Posts from Monday May 14 2012

The Closer


The 10-year Bund yield fell to a record low (Wall Street Journal) and the S&P 500 hit its lowest level since February, closing down 1.11 per cent at 1,338.35 (Reuters). Read more

‘Your differences are small compared to the size of your debt to your country’

That’s our (no doubt dodgy it was: fixed) paraphrasing of President Karolos Papoulias of Greece, during Sunday’s talks with the leaders of the New Democrats, PASOK, and Syriza.

Οι διαφορές των θέσεών σας είναι μικρές και ασήμαντες σε σύγκριση με το χρέος σας απέναντι στην πατρίδ

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The mysteriously falling US trading volumes

Does anybody know what’s been driving down daily US trading volumes in recent years?…

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Two billion dollar ‘hedge’

Trust us, it isn’t easy to lose $2bn in a “synthetic credit portfolio” over five weeks from the beginning of April, as JPMorgan’s Chief Investment Office managed to do. A lot of analysts are scratching their heads wondering just how this feat was accomplished.

One would need a number of ingredients to even get close to pulling this off. A good helping of models that were trusted too much, as it seems the CIO’s value-at-risk (VaR) model was, is a good start. But one needs a bit more than that. Per BloombergRead more

Some chasm-like eurozone bond spreads

Based on Tradeweb data (with a h/t to the FT’s Tracy Alloway),

Spanish 10-year government bond yields rose to as high as 6.30 per cent on Monday, with the spread to Bunds widening to a euro-era record high of 486 basis points after the yield on Berlin’s debt fell to 1.44 per cent for the first time.: Read more

Merkel and Hollande: you say growth, I say austerity, let’s call the whole thing off

Tuesday is a big day for France-German relations. Francois Hollande will be inaugurated president, and announce his choice of prime minister. Just hours later he’ll meet Angela Merkel, marking the genesis of a new portmanteau. Goodbye Merkozy! Hello Merd*!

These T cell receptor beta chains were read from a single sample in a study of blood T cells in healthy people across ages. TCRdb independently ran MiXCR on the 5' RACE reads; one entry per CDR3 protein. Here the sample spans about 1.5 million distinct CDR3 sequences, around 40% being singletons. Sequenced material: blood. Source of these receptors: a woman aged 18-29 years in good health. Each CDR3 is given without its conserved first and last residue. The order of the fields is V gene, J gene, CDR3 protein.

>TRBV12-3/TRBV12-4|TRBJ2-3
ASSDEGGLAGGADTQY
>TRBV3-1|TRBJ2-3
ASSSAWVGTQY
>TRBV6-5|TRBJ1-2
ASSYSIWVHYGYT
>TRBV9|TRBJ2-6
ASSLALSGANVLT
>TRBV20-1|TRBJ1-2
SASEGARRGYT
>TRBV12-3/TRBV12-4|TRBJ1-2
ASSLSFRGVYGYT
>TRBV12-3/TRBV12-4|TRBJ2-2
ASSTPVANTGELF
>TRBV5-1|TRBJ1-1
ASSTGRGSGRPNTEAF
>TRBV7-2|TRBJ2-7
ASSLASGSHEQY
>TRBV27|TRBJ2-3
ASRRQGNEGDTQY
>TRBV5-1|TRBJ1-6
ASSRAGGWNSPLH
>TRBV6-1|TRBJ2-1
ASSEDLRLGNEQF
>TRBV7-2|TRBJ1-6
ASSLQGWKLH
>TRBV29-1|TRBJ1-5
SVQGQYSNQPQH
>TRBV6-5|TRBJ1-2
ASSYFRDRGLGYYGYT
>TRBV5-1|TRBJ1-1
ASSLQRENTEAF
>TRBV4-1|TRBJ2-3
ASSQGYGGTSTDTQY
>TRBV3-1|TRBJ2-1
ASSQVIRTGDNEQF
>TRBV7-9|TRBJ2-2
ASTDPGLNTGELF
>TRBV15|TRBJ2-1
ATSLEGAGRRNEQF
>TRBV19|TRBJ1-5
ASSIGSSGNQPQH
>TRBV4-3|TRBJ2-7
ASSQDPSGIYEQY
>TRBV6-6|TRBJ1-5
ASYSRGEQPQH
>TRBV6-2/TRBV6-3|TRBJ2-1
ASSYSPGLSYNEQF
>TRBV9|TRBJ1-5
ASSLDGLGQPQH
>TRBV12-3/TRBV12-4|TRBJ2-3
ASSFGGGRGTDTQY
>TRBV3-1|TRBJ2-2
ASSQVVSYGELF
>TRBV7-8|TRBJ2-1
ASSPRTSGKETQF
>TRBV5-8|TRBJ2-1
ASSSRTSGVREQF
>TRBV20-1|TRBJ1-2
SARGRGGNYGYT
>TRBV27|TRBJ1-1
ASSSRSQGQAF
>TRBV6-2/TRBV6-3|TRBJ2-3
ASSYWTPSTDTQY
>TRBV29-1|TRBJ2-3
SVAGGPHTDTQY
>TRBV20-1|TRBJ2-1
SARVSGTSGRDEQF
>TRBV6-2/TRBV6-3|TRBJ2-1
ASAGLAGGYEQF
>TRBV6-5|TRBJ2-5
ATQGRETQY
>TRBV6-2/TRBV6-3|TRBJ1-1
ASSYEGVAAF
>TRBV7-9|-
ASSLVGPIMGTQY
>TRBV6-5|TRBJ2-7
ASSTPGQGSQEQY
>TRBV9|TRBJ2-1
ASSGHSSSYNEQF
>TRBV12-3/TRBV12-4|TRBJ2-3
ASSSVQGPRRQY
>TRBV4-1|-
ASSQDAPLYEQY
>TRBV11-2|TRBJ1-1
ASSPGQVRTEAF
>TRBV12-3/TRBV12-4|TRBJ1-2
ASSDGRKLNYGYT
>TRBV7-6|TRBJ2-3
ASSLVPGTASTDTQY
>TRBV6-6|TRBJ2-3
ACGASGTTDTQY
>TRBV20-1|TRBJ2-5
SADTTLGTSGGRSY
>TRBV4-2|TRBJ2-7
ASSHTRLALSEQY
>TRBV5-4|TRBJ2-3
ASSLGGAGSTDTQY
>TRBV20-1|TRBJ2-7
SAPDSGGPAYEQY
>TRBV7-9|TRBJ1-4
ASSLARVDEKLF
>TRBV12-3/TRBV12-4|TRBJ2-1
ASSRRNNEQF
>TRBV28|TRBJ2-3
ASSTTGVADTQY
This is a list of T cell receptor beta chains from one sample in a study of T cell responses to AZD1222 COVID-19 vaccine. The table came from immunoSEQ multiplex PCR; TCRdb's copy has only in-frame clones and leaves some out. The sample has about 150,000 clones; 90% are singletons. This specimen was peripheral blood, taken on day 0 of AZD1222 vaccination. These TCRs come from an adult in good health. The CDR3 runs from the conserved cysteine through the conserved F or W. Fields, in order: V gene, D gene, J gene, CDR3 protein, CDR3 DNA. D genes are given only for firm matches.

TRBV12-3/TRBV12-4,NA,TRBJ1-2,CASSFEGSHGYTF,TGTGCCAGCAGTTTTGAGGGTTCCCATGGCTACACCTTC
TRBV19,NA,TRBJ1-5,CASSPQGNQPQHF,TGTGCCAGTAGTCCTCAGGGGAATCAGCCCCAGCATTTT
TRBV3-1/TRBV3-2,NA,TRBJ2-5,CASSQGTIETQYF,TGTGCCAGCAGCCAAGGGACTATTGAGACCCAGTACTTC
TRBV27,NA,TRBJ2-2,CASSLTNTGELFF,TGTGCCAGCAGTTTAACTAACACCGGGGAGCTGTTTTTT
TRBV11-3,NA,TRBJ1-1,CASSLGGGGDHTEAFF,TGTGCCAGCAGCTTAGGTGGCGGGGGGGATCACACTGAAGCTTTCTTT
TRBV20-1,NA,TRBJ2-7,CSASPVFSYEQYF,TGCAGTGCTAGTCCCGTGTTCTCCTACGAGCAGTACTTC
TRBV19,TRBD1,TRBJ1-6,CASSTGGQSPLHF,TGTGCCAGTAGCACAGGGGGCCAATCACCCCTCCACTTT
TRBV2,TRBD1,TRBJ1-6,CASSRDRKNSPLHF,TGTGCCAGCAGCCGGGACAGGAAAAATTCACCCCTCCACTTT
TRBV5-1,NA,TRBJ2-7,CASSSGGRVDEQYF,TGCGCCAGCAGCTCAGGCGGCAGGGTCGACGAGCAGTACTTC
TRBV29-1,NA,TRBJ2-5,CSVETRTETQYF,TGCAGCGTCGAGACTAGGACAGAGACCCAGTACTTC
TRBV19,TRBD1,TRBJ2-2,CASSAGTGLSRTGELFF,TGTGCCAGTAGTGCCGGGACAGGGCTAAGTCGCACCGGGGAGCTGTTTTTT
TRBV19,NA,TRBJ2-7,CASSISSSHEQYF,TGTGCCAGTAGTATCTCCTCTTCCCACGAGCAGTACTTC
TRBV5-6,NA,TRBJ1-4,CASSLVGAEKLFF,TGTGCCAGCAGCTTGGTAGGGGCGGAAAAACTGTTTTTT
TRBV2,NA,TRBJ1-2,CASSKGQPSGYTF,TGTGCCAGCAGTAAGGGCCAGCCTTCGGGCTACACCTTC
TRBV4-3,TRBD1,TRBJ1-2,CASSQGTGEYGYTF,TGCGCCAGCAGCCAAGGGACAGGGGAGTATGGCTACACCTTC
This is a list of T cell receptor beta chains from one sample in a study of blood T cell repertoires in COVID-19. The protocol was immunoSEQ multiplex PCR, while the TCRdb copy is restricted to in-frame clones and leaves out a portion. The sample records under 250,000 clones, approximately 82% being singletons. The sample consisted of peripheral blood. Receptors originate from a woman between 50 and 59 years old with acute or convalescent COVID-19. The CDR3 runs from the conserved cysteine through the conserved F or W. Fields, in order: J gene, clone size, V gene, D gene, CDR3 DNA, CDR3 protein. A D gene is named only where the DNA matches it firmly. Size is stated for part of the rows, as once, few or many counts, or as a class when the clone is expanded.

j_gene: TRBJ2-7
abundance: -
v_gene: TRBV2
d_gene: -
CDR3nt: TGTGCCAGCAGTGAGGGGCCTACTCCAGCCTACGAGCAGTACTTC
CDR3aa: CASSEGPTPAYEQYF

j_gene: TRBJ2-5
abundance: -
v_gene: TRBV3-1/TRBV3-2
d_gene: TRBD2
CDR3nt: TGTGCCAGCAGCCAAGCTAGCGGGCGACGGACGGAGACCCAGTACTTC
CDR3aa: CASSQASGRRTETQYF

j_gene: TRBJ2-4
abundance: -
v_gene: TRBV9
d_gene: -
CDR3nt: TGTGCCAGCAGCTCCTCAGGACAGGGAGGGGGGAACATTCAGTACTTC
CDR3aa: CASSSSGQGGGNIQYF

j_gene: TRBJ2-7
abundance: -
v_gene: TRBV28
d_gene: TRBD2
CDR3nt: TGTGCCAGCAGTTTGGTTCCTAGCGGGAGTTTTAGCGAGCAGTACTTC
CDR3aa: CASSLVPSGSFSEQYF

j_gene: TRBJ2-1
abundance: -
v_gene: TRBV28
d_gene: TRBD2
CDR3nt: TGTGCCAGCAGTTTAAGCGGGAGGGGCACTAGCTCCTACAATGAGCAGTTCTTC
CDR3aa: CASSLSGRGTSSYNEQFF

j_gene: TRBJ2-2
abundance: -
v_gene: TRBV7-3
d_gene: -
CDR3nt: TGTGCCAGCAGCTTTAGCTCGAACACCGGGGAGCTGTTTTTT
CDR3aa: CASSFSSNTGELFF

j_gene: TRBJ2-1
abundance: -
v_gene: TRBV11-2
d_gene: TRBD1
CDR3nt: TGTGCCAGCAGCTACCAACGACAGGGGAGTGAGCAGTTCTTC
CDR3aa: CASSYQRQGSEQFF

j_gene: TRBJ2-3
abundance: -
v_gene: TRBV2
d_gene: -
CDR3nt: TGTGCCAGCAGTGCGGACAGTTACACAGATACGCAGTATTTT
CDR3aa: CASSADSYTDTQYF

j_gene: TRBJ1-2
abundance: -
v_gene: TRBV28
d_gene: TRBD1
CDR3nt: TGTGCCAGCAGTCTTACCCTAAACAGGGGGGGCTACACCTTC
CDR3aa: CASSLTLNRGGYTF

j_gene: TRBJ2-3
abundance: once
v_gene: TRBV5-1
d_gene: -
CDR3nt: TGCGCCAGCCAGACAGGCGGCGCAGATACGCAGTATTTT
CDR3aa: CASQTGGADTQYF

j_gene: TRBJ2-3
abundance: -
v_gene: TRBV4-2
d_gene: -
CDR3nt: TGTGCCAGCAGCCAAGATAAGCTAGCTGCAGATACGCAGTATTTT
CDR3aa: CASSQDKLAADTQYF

While the relationship has had an inauspicious start, the signs are that it will go well, at least initially. Both leaders find themselves under pressure at home, but they need each other. Read more

The SEC’s Pink Sheet attack

On the day the UK said goodbye to its own little unregulated shop for penny dreadfuls, the SEC has unleashed an altogether more dramatic crackdown on the US equivalent – so-called Pink Sheet stocks traded over the counter.

Washington, D.C., May 14, 2012 — The Securities and Exchange Commission today suspended trading in the securities of 379 dormant companies before they could be hijacked by fraudsters and used to harm investors through reverse mergers or pump-and-dump schemes. The trading suspension marks the most companies ever suspended in a single day by the agency as it ramps up its crackdown against fraud involving microcap shell companies that are dormant and delinquent in their public disclosures.

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Grexit and the euro: an exercise in guesswork

Everyone who’s anyone (and some other people too) has a view on what will happen to the value of the euro if Greece makes an exit. Probably of dubious predictive use, but here is a selection for your interest (with our emphasis):

Soc Gen’s Kit Juckes: Read more

China’s economic data disaster

China’s trade data for April came in well short of expectations on Thursday, and was followed by a raft of more disappointing data on Friday.

Here are a few highlights, courtesy of BAML’s China economists Ting Lu, Xiaojia Zhi and Larry Hu: Read more

JPMorgan: the management change

NEW YORK–(BUSINESS WIRE)–JPMorgan Chase (NYSE: JPM) announced today that Ina Drew, Chief Investment Officer, has made the decision to retire from the firm. Ina has served the firm for more than 30 years, most recently as head of our Chief Investment Office.